Getting Politics out of Money
WHAT THE McDONNELL CASE TELLS US ABOUT
GOVERNMENT ‘DEVELOPING’ THE ECONOMY
Last week former Virginia Governor Bob McDonnell was convicted of 11 counts of corruption related to his acceptance of personal gifts in exchange for using gubernatorial power to promote a company named Star Scientific. The story of McDonnell’s downfall will no doubt be used as yet another example of the need to get money out of politics.
That shallow interpretation, however, entirely misses the point. What generated the McDonnell scandal isn’t that a company tried to use governmental power to its advantage. What generated the scandal, rather, is that governmental power was in a position to meet the company’s request in the first place. And that problem is present in one way or another at every level of government in the United States. When governmental authorities can give preferential treatment to certain companies and not others, whether in the form of promotional efforts or tax breaks or outright subsidies, companies will try their hardest to gain those benefits.
And why not? If they don’t, their competition will.
While the former Virginia governor’s actions were unethical, they weren’t that unusual. Politicians across the country routinely engineer deals to provide benefits to one company or another, but as long as they don’t accept cash or material gifts, they can claim to be involved with “economic development.” Politicians do get something out of these deals, however. If nothing else, they gain political capital by claiming their incentives packages helped to generate private investment or jobs. These same politicians can later leverage this capital for electoral gain.
So politicians receive political benefits and businesses receive financial benefits. What do citizens get? Supposedly they get “jobs” and economic growth, but the empirical evidence for this claim is deeply unpersuasive.
In recent decades, of course, South Carolina state government has been committed to an economic development strategy based on taxpayer-financed incentives. Yet despite the commitment to and heavy use of incentives, the economic prospects of South Carolinians showed little improvement over the first decade of the twenty-first century. The trend has continued in the 2010s, too.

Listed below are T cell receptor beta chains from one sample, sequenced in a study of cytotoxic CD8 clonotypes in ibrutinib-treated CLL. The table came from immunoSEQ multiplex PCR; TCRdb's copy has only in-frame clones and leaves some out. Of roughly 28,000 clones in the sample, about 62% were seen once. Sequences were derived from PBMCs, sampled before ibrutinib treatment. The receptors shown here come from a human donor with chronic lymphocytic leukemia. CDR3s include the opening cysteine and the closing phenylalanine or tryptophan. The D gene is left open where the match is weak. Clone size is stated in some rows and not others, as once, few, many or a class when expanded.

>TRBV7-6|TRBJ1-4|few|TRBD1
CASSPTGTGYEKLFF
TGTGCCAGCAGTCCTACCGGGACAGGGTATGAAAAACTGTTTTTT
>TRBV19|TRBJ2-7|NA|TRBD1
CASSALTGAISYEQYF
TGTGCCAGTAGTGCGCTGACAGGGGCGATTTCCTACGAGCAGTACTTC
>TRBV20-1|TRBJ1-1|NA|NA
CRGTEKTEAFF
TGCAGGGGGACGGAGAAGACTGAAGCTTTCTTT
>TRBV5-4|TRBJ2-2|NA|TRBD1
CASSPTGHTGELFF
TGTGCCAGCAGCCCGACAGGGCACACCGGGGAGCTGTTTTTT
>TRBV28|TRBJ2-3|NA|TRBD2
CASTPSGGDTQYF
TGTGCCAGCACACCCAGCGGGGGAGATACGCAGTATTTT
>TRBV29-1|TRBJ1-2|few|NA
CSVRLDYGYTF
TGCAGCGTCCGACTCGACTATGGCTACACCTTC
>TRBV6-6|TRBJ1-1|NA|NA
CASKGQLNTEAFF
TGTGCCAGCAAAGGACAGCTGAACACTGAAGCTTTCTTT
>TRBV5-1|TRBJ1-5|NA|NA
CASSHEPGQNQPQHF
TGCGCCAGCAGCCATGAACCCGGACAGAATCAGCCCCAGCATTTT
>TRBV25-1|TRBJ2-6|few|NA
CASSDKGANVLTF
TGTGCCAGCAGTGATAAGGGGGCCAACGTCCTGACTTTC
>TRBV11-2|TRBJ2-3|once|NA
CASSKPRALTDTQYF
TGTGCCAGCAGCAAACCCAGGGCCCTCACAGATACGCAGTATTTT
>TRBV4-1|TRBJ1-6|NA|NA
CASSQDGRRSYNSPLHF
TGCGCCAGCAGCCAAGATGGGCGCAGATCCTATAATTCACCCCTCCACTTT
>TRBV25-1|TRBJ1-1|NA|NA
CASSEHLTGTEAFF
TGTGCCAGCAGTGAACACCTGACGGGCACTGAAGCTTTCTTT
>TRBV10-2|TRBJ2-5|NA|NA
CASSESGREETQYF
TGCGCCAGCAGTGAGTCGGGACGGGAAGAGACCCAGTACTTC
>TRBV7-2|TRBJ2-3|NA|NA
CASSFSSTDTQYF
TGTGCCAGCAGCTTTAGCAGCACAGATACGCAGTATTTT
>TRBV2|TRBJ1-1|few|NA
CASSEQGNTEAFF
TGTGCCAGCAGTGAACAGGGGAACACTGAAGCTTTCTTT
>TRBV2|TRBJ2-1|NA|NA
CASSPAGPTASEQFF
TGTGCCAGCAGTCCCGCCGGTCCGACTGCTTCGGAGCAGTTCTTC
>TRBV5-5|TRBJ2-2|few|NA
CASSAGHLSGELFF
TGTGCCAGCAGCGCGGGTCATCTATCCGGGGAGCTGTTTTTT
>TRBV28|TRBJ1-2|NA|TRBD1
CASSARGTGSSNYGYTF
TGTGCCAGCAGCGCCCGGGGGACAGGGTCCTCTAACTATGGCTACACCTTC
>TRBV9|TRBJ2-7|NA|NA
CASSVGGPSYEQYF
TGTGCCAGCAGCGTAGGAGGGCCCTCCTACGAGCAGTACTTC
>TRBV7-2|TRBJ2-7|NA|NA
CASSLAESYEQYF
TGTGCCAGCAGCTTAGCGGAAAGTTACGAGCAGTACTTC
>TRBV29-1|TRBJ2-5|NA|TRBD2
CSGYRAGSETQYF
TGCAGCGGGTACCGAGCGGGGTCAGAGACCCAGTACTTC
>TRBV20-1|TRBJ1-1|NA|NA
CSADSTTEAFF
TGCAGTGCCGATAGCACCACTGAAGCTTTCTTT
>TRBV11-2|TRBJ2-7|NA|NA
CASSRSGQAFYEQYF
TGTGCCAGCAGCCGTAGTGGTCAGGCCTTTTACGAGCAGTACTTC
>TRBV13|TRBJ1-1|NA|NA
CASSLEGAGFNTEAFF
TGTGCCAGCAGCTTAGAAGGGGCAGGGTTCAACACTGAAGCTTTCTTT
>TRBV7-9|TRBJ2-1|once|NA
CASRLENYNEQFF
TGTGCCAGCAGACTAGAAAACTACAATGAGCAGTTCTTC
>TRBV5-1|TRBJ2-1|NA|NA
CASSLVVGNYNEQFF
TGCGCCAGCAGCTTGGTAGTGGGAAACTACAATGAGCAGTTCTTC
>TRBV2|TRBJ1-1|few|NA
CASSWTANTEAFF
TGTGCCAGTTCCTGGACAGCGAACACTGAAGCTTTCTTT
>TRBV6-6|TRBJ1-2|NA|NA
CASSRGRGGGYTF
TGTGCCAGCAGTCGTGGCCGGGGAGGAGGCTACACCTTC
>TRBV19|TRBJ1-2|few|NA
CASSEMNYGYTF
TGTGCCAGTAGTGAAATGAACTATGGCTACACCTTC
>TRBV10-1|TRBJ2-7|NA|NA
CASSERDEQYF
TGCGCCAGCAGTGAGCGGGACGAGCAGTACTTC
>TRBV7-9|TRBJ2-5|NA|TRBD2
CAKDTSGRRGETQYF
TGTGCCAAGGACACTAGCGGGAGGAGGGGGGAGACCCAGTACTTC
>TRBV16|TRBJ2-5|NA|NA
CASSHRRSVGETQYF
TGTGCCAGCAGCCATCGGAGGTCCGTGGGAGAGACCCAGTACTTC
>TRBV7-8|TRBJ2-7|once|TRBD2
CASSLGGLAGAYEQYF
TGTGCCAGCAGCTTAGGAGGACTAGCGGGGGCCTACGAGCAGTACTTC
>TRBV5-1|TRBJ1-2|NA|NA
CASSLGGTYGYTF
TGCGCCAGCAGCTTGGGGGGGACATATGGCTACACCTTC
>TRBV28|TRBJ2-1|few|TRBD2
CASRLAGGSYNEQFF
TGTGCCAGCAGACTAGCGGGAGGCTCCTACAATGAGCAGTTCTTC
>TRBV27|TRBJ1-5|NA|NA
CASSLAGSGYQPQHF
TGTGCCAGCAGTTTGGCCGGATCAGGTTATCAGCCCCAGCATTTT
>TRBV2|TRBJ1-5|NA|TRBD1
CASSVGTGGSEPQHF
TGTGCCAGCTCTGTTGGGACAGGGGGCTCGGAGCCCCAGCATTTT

Economic incentives fail to produce lasting growth for this simple reason: public officials don’t know which businesses are going to create value, and which won’t. Only the market process driven by the free choices of consumers can signal which companies are best producing value. Incentives just like private investments are a gamble, but they face worse odds of success because public officials (unlike private investors) don’t have any personal stake when “investing” public money.
To put it otherwise: There is far less motivation to do the homework on an investment when it’s being made with someone else’s money. This problem of motivation can help to explain a number of recent incentives deals that, as reported by The Nerve, failed to produce promised jobs and investment, and in some cases were even given to companies where executives currently faced or would go on to face legal action from accusations of fraud.
Incentives would be harmful enough if confined to wasting taxpayer dollars. Unfortunately, their capacity to generate waste stretches into the private sphere as well. The mere knowledge that incentives are available causes businesses to lobby politicians in order reap the benefit of targeted tax breaks or subsidies. Companies can’t be blamed for this behavior; it’s in their rational self-interest to get every possible benefit they can from the government in order to become more profitable. Businesses are also encouraged to lobby by knowing that if they don’t seek some form of government favor, their competition may not be so noble and may use the state to gain a competitive edge.
But while subsidy may benefit businesses, it harms the consumer. Every dollar that a business spends on lobbying for subsidies is a dollar that isn’t being spent on productive enterprise. When companies lobby for subsidy, they aren’t engaged in the creation of wealth: they’re seeking to seize a share of wealth taken from taxpayers. Unlike competitive enterprise, lobbying is a zero sum game; every dollar won through lobbying is a dollar lost by someone else.
Ultimately, economic incentives can distort profit and loss signals for a time, but they are not a substitute for genuine economic growth driven by value creation.
As long as subsidies are available, businesses will use every available means to get them – and politicians like the former Virginia governor will soil their reputations in the process. If we want to get money out of politics, our first task should be to get politics out of money.